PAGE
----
The second week in the condenser tank was no less exciting than the first, but involved a very different set of activities. It is important to understand that while the cleaning and disassembly of artifacts is a big part of what we do, there is a lot more that goes into the care and keeping of our large tanks.
Most of Will’s week was dedicated to constructing new supports that will go under the injection pumps on the forward and aft sides of the condenser. These supports will keep the injection pumps in place and assist in removing the pumps the next time we are in the condenser tank.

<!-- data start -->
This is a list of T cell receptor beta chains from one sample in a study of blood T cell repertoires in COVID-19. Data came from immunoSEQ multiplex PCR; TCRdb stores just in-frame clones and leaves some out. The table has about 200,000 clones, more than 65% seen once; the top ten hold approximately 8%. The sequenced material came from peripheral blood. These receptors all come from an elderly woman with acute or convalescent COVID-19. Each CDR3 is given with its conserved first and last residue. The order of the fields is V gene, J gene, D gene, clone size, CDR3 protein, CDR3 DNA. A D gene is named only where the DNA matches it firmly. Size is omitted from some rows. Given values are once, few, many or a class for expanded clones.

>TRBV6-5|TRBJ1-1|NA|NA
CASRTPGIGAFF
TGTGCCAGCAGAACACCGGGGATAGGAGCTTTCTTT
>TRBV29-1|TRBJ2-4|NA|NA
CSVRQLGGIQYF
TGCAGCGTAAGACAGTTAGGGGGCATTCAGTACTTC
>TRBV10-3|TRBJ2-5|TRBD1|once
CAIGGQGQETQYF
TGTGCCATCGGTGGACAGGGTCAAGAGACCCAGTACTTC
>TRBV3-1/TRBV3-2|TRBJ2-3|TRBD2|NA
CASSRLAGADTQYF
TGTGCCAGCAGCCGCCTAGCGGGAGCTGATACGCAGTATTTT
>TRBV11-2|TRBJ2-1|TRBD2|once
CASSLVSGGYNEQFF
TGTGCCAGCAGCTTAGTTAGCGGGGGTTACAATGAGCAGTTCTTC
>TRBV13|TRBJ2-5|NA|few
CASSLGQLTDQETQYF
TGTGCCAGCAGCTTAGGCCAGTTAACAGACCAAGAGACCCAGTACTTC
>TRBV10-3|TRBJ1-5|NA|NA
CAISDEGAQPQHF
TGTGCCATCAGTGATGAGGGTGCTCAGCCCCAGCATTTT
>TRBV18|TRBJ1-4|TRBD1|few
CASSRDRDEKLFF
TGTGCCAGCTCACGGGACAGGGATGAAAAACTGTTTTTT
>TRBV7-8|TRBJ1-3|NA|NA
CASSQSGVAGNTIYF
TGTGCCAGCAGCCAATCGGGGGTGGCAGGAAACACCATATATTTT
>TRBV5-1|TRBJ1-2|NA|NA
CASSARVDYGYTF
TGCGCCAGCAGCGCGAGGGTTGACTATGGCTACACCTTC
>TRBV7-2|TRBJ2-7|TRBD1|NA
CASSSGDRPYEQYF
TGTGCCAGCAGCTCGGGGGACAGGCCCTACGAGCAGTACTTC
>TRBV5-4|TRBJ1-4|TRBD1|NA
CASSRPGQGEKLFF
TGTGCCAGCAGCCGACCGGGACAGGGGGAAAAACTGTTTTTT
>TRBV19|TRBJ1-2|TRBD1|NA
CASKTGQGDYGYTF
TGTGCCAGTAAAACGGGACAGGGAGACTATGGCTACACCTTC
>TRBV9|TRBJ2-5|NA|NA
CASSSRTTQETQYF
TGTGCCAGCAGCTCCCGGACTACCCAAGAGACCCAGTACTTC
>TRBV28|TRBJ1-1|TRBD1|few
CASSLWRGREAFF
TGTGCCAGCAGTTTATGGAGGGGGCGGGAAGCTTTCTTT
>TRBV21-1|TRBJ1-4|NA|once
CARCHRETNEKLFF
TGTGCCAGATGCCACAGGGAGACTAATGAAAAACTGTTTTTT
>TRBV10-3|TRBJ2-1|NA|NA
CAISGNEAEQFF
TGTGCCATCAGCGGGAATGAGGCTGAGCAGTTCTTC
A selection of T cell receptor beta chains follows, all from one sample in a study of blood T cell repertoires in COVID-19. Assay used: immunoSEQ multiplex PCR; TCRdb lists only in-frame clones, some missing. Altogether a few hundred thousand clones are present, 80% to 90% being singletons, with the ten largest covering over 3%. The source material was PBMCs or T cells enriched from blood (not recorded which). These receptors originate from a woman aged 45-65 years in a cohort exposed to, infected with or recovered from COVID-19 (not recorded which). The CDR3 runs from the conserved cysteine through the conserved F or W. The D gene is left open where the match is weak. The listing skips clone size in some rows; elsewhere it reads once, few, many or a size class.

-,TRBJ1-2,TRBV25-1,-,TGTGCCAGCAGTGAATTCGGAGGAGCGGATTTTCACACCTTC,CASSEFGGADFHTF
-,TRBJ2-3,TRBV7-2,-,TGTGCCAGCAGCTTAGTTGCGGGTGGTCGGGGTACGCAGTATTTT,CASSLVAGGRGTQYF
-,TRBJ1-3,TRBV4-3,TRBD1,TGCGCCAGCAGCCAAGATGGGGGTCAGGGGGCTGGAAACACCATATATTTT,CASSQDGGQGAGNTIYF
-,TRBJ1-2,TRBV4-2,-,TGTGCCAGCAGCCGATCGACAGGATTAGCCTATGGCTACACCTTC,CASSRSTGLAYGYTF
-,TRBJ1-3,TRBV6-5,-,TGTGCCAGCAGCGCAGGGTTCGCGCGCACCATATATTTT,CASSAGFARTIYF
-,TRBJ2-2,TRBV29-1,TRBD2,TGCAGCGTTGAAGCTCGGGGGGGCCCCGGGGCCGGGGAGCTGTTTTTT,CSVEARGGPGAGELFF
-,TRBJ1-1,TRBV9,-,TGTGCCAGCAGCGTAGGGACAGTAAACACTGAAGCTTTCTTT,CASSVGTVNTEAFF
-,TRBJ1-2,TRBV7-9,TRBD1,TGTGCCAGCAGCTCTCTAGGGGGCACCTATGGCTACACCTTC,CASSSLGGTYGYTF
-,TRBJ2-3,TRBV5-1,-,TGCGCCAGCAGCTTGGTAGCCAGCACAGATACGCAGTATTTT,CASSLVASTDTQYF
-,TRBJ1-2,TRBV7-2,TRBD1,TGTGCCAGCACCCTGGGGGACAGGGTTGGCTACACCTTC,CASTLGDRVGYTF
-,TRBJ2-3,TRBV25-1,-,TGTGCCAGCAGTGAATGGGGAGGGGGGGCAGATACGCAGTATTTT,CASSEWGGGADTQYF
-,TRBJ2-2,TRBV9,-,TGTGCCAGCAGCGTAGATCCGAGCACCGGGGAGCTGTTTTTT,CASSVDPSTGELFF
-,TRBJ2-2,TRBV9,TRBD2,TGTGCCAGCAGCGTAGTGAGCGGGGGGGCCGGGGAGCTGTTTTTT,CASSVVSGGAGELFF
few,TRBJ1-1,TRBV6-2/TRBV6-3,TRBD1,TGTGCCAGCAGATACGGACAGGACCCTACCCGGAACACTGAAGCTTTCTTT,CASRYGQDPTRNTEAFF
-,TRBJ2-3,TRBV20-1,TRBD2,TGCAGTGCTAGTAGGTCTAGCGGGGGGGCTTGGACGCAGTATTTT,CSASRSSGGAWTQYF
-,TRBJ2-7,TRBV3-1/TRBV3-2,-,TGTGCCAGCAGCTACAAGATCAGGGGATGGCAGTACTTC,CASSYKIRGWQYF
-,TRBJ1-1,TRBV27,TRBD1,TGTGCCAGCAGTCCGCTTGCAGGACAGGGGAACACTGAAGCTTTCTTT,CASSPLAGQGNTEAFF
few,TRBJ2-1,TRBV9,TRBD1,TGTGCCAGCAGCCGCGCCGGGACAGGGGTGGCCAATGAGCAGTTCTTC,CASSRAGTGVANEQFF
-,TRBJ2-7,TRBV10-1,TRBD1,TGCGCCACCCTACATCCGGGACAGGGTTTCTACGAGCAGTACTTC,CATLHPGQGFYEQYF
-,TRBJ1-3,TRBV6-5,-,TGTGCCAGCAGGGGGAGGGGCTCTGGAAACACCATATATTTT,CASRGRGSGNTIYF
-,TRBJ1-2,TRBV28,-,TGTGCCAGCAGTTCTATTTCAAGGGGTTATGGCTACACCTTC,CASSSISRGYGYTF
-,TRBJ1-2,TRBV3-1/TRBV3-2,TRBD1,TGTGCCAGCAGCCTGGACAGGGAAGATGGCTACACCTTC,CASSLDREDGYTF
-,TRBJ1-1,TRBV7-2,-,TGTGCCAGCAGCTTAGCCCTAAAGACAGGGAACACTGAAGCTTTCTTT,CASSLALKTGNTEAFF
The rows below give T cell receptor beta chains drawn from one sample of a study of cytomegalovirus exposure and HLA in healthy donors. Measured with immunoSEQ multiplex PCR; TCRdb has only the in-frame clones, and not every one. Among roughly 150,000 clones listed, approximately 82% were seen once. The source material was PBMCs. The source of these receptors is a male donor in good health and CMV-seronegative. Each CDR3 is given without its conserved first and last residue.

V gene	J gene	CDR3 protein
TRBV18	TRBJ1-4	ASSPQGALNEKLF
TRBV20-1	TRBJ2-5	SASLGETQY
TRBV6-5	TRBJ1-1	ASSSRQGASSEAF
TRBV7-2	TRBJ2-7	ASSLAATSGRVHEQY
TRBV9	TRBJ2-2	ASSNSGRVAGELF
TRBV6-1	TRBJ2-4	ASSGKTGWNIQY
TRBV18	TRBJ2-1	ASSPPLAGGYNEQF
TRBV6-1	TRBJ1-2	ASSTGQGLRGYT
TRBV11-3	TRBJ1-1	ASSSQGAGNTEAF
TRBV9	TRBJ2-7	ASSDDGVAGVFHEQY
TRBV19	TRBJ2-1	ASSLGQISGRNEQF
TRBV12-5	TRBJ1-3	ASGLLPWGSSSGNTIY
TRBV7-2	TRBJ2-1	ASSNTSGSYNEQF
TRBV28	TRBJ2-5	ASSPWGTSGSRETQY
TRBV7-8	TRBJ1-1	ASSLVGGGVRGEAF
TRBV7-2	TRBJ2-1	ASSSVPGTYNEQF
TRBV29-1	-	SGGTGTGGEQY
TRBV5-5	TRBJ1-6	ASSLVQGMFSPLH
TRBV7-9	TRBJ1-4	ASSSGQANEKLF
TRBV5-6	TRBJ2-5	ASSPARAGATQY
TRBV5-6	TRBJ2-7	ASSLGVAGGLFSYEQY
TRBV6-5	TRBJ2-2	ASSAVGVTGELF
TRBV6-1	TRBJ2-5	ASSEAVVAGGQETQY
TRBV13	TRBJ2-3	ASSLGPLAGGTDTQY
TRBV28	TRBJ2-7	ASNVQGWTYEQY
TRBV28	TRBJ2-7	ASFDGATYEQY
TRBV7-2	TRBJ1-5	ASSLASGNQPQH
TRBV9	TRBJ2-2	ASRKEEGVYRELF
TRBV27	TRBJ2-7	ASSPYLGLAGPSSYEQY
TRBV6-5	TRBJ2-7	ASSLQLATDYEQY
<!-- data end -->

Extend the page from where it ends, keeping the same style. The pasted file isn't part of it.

Other activities of the week included wiring in two more reference electrodes and constructing a new anode rig for the condenser. We build our anode rigs from stainless steel expanded metal mesh. The mesh is cut with an angle grinder and then bolted together. So the wet lab turned into a bit of a fabrication workshop for a few days, but this just goes to show that conservation requires a variety of skills, especially on a project of this scale. This could explain why it is difficult to describe a “normal” day in the lab. On another related note, I’m starting to get pretty good with an angle grinder.
Check back to the blog soon for more updates on our progress and if you’re in the area, come to the museum on Saturday May 25 and take in our CSI: Monitor lecture at 1pm, part of the 2013 Civil War Lecture Series.
Here we see Will bolting together the anode rig.